It’s that time of year again. Christmas lights are starting to shine, adding colorful scenes to yards, waiting to be admired by passersby’s. At Minnetrista, the grounds crew has already put lights on the trees of the Center Building parking lot and down the Minnetrista Boulevard, while others have been busy planning light displays elsewhere on campus.
When we think of trees in our area, there are two basic categories they fall into: deciduous and evergreen. Deciduous trees give us those great fall colors we are now seeing in the leaves, and of course, eventually, those leaves will fall to the ground.
If you have read any of my articles, or have heard me speak, you have probably found out that I love trees. For as long as I can remember, and long before I knew many of their names, I have loved trees. They are the giants of the forest and being among them is always a renewing experience for me.
A little over a month ago, I was looking around making notes about the needs of the gardens at Minnetrista, and I noticed what looked like little bits of cotton spread out on the ground below an oak tree. At first I thought a mower had hit a cigarette butt that someone littered, but after a closer look, that wasn’t what it was. This cottony looking substance was a sign we had a wooly aphid infestation.
Doing yardwork this time of the year comes with its many challenges.
Recently, I had a great suggestion from a reader who has been observing the growing and flowering Canada Thistle that is going to seed all over Muncie. She thought it would be a good idea to go over this troublesome weed, and perhaps get folks aware of why and how they should manage it. Great idea!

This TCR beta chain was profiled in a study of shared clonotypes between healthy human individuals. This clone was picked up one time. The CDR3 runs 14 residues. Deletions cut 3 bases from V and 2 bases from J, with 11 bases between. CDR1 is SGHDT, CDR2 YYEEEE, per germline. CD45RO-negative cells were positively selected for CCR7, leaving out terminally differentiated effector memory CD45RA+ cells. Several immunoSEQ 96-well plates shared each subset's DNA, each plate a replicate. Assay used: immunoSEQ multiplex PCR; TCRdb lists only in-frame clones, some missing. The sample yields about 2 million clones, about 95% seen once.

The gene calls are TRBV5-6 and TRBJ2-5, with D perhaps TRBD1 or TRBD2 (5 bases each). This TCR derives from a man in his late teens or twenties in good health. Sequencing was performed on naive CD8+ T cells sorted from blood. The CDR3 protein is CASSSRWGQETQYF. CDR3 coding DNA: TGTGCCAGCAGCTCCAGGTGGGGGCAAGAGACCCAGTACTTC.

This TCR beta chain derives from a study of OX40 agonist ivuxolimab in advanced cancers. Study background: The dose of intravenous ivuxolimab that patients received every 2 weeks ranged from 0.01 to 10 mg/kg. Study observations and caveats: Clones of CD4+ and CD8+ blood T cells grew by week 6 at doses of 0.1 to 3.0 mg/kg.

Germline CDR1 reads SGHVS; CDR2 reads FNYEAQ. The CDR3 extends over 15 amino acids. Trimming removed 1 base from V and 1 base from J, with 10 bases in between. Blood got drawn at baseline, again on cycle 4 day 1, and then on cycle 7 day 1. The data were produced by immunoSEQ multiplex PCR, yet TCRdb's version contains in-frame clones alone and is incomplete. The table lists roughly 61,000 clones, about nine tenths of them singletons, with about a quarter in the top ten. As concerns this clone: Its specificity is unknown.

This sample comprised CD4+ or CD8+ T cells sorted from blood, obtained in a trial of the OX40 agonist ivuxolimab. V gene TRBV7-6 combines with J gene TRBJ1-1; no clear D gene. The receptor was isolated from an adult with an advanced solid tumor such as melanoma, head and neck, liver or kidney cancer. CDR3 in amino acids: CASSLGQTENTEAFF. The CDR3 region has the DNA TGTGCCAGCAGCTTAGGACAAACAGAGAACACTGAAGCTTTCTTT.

Some weird stuff has been happening on my home lawn this spring.
A lot of time goes into maintaining a home lawn. For many of us, sad to say, more time is spent taking care of our lawn than using our lawn for enjoyable activities.
Nothing says spring quite like a daffodil. After a long winter, their sunny faces popping up all over town is one of the cheeriest sights I know. Add to that their resilience and dependability, and it’s no wonder that the daffodil is one of the best loved spring perennials. But what if you are hungry for something new? Several lesser-known plants exhibit beautiful blooms this time of year. Pair these with daffodils, and both really shine!
I just got back from the annual MOSES Organic Farming Conference. Although I learned many exciting things, one theme emerged consistently—soil, soil, soil. Without healthy soil, we cannot have healthy plants. Here are a few tips for nurturing rich, resilient soil in your garden.